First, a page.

BEND OREGON BANK FORECLOSURES are selling fast! They seem to be a hot commodity these days. They are selling at a rate of almost one per day. There are currently 105 bank owned homes in
These numbers represent homes in the
The 58 pending sales are not included in the 105 that are listed for sale! The homes sold in the last 60 days averaged 87 "days of the market." Days on the market can be misleading because there's usually 30-45 days between the time a listing goes pending and it closes. So most bank owned homes are in escrow and off the market in less than 60 days from the time they hit the market.
Two bank owned homes just went pending on Awbrey Butte, one of
One thing that is confusing buyers in our real estate market in
If you are looking to buy a home my advice is to avoid short sales and concentrate on bank foreclosures. You can get tied up in a short sale for up to six months. An offer is made and accepted by the seller. Then it is submitted to the lender. The lenders can take months only to come back with a counter offer that is unacceptable. Some lenders will not take any offer because the seller has too much income and too many assets to justify the short sale.
Another avenue to buy a bank foreclosure is at an auction. However, as far as I can tell real estate auctions in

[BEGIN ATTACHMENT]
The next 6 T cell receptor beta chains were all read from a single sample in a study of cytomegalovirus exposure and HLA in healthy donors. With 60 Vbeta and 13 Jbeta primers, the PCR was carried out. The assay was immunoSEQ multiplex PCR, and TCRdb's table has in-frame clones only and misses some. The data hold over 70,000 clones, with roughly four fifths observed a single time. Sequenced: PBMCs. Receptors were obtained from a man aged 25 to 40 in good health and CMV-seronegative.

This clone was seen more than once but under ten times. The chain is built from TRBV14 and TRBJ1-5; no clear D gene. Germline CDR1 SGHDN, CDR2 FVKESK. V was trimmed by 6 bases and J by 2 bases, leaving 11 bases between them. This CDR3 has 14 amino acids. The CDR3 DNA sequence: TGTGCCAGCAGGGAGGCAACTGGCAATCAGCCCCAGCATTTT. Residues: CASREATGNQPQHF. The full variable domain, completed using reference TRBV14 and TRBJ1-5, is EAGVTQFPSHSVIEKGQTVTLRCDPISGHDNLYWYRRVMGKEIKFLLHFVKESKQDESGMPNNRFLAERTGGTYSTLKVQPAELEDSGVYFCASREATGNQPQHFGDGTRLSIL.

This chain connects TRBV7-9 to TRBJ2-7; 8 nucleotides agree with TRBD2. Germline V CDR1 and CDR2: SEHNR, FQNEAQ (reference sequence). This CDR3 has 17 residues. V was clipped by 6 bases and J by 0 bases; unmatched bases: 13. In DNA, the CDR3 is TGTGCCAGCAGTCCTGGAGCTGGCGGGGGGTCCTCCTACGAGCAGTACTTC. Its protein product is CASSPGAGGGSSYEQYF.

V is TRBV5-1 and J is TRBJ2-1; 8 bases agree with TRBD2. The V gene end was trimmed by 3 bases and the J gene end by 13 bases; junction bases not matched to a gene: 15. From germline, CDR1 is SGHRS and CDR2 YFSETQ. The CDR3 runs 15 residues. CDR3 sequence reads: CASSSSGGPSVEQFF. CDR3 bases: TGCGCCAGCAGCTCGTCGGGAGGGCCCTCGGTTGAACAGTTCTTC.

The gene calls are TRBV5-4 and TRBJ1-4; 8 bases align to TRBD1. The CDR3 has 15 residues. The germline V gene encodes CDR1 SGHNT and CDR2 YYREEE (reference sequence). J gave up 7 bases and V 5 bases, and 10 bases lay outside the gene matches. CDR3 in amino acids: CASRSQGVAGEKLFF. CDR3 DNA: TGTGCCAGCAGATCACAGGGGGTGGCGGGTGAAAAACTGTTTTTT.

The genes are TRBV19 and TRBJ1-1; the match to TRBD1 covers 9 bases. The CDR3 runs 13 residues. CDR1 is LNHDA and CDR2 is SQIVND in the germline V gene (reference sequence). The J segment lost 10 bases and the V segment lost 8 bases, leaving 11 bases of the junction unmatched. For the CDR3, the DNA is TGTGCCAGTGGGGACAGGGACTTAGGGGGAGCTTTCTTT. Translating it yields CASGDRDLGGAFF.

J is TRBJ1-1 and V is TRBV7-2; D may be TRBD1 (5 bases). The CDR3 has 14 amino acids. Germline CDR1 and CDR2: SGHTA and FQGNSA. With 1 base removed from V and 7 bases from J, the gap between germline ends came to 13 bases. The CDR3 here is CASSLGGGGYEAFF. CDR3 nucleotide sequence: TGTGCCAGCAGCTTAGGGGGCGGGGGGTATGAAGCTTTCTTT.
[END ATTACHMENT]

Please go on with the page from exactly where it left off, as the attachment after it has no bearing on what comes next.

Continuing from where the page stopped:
One of my clients had his eye on one of these homes. All the homes were supposed to be open for viewing 2 hours prior to the start of the auction which was held at a different location. My client waited until 30 minutes before the auction and the house he was interested in was still locked up. He never got to see the inside.
The home in question had previously been listed for sale by the bank in the Central Oregon MLS for 208 days. It was listed for $172,000 and did not sell. The listing expired and the home was put up for auction. It ended up selling for $160,000 plus a 5% premium which put the sales price at $168,000! I'm sure if someone had offered $165,000 while it was listed the bank would have taken that offer. My point is that auctions aren't that good of a deal for buyers.
After a notice of default is filed there is eventually a foreclosure auction on the court house steps held by the local sheriff. However, 99% of the time these homes go to the lender in 1st lien position. It's usually a waste of time to attend these auctions. One good reason not to buy these homes is that you do not have an opportunity to see inside or have any type of inspection.
The Central Oregon Multiple Listing Service receives the bulk of all bank owned homes as soon as they are put on the market. These listings as a general rule are priced very well. Sometimes they are as low as 50% of the sales price a couple of years ago. There is some good money to be made today in
If you’re serious about buying